Dudley Vanness Sutphin (born October 25, 1875, in Dayton, Ohio, and died May 18, 1926, in New York, New York) was a prominent resident of Cincinnati, Ohio, a well-known attorney and judge, a French Legion of Honor medal winner, and an outstanding amateur tennis player.
|Born||October 25, 1875|
|Died||May 18, 1926(aged 50)|
|Alma mater||Cincinnati Law School|
Education & careerEdit
Sutphin graduated from the Franklin School in Cincinnati and went on to Yale University where he was a member of the Freshman Crew team (which rowed on the River Thames in England against Harvard and Columbia1). He also was a member of the tennis team and Delta Kappa Epsilon.
After spending the summer of 1897 abroad with fellow Cincinnatian and Yale graduate Charles B. DeCamp, Sutphin entered the University of Cincinnati College of Law from which he graduated in 1900. While there he was a member of Phi Delta Phi.
He was admitted to Ohio Bar in June 1900, and after working at several firms (Holhster & Hollister, Kittredge & Wilby and practicing alone from 1904–1908), he formed a firm in 1910 with Walter A. DeCamp under the name DeCamp & Sutphin, which in 1920 would become DeCamp, Sutphin & Brumleve. He continued with that firm until his retirement.
He also was a vice-president of Third National Bank of Cincinnati; assistant city solicitor of Cincinnati; judge of Superior Court; treasurer of the board of Trustees of the Mount Auburn Presbyterian Church; and vice-president, secretary and treasurer of Cincinnati’s Yale Club.
He was commissioned as a Major in the Judge Advocate General's Department, Officers' Reserve Corps, on July 18, 1917 and assigned to the Headquarters of the Central Department at Chicago on August 1.
In September of that year, he went to Fort Sam Houston, Texas, as Assistant Judge Advocate and later as Judge Advocate in the investigation, preparation, and trial by court martial of the Houston Riot cases, which were riots by the Third Battalion, 24th United States Infantry. The riot was a mutiny by 150 black soldiers which lasted one afternoon and resulted in the deaths of four soldiers and 15 civilians. The rioters were tried at three courts-martial. Fourteen were executed, and forty-one were given life sentences.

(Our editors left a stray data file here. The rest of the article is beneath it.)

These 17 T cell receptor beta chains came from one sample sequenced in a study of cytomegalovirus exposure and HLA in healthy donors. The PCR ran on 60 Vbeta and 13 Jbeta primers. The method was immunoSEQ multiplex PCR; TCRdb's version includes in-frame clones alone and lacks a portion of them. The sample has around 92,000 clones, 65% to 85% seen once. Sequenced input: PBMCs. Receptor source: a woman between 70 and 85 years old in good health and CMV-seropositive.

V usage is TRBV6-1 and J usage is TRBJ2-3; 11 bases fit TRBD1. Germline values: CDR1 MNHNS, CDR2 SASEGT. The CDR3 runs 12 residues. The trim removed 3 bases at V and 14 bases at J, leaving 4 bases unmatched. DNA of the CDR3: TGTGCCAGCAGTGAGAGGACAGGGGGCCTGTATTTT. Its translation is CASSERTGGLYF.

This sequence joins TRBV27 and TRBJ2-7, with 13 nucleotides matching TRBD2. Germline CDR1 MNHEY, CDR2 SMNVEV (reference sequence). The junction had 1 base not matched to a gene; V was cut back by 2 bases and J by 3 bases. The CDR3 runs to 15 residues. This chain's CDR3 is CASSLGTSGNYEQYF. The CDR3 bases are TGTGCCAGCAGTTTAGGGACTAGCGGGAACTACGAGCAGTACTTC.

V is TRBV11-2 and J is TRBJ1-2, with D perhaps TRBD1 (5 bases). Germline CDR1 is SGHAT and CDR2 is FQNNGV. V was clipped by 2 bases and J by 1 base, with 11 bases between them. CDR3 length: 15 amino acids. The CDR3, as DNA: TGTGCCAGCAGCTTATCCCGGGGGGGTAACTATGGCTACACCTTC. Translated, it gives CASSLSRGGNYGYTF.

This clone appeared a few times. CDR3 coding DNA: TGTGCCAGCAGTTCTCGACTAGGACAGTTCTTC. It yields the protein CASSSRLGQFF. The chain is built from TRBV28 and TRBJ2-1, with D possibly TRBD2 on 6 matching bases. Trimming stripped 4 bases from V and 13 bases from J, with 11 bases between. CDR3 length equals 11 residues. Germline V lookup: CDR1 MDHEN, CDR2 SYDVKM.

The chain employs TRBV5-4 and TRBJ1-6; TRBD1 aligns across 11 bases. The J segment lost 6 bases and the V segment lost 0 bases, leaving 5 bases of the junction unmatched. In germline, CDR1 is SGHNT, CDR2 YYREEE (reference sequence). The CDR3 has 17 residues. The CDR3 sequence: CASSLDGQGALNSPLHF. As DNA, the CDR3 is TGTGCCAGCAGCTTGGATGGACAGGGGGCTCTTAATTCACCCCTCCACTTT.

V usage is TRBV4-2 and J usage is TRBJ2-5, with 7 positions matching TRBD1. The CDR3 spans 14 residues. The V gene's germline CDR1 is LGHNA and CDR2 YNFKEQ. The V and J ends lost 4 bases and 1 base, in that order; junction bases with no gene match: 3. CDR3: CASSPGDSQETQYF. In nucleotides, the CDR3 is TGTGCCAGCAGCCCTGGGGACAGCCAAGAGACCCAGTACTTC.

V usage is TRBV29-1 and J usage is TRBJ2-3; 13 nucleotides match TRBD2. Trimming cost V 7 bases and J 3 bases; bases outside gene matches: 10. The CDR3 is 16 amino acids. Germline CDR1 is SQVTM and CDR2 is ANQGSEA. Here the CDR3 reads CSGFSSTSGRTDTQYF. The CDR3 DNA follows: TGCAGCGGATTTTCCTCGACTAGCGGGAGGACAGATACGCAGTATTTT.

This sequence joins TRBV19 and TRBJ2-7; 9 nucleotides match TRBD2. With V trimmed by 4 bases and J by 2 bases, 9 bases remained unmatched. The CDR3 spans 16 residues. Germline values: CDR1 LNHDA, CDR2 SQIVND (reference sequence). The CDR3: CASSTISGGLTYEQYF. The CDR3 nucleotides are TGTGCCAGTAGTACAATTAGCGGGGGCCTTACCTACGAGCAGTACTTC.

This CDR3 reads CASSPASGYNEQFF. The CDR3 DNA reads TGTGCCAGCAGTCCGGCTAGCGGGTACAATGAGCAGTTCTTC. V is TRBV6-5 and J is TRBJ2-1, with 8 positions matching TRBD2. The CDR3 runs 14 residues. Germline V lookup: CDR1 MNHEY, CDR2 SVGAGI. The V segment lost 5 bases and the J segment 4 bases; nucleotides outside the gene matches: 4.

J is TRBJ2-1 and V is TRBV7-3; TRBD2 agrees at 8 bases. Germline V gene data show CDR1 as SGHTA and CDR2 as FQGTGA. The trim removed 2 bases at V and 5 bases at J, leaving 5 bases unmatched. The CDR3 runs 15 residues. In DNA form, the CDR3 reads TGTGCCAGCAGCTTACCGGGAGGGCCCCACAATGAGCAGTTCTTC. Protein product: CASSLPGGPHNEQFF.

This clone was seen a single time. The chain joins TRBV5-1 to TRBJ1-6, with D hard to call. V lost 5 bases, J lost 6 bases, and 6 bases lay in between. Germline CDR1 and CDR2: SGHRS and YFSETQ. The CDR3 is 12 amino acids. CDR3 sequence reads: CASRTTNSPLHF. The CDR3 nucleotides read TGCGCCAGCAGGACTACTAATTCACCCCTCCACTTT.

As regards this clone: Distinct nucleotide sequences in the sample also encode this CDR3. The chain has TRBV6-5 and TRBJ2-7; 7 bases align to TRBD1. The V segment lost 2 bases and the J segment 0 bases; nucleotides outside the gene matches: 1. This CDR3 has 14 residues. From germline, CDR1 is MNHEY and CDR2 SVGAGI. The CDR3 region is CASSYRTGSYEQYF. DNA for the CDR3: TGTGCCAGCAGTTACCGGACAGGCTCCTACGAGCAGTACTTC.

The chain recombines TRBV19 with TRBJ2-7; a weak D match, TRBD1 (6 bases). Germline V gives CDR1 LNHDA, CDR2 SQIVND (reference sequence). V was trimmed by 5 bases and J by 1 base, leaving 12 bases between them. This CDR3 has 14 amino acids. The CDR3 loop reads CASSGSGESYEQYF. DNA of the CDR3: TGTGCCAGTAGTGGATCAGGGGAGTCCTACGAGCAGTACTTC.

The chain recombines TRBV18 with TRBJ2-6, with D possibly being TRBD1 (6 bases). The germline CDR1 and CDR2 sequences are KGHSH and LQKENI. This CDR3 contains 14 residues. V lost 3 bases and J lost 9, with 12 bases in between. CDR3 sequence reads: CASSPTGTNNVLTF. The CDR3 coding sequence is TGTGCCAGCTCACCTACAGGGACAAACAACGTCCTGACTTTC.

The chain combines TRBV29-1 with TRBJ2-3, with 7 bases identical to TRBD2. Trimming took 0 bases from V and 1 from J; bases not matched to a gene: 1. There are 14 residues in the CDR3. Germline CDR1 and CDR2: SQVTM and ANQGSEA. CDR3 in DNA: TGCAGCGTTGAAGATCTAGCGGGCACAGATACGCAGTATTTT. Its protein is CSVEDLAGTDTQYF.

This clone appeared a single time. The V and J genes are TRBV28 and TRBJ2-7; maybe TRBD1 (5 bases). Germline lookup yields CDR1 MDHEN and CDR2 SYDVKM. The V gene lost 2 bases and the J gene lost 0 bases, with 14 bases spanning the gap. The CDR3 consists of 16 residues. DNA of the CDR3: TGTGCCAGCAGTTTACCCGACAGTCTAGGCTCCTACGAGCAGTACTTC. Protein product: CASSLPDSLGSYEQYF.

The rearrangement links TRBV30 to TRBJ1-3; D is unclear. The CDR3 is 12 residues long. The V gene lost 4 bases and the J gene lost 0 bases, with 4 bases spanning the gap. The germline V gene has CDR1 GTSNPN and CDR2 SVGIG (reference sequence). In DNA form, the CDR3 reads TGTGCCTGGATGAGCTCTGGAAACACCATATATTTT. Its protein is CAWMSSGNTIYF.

Sutphin was promoted to Lieutenant Colonel on October 25, 1918.
After the armistice of World War I, he served as Judge Advocate and as Commanding Officer of the Rents, Requisitions, and Claims Department of American Embarkation Center at Le Mans, France. There, he was decorated with the French Legion of Honor on April 26, 1919.
Sutphin left the army on August 29, 1919 and returned to Cincinnati where he practiced law until his retirement in 1921 on account of ill health.
Although his official cause of death was tuberculosis (which was due in part from a disease he contracted while in France), it occurred following an operation at what is now St. Luke's-Roosevelt Hospital Center in New York City. He was buried in Spring Grove Cemetery in Cincinnati.
In 1927, his wife Mary established the Dudley V. Sutphin Scholarship at the University of Cincinnati College of Law. The scholarship is awarded to entering students with a bachelor's degree in Liberal Arts or Business Administration, and preference is given to residents of Cincinnati.
His father (Isaac Vanness Sutphin, an 1869 graduate of Delaware College) founded the I. V. Sutphin Company in Cincinnati, a paper makers' supplies company. Dudley Sutphin was the oldest of three brothers - Samuel B. Sutphin and Stuart B. Sutphin, both of whom also graduated from Yale.
Sutphin married Mary Perin Harrison Sutphin on November 14, 1901, and together they had a daughter, Elizabeth, on June 9, 1905 in Cincinnati. (They also had a son, Dudley Jr., who was born and died in 1911.) Elizabeth married Hulbert Taft Jr., nephew of William Howard Taft, the 27th President of the United States.
Hulbert Taft founded WKRC (AM) radio and WKRC-TV in Cincinnati, Ohio, the flagship stations of what became Taft Broadcasting. Hulbert Jr. and Elizabeth's son, Dudley Sutphin Taft, built what is now Kings Island amusement park and the Riverbend Music Center in Cincinnati.
On September 23, 1899, Sutphin reached the singles final of the first "Cincinnati Open," only to lose to Nat Emerson, 8–6, 6–1, 10–8. Emerson would go on to be ranked as high as No. 7 in the United States, and the "Cincinnati Open" would go on as well. Today, it is known as the Cincinnati Masters, is one of the biggest tennis tournaments in the world, and the oldest tournament in the United States played in its original city.
In the Indiana State Championship, Sutphin won the doubles title in 1908 and was a singles quarterfinalist. In the 1913 event he was a doubles finalist, and in 1915 he reached the third round in singles before falling to eventual tournament champion and future International Tennis Hall of Famer Charles S. Garland.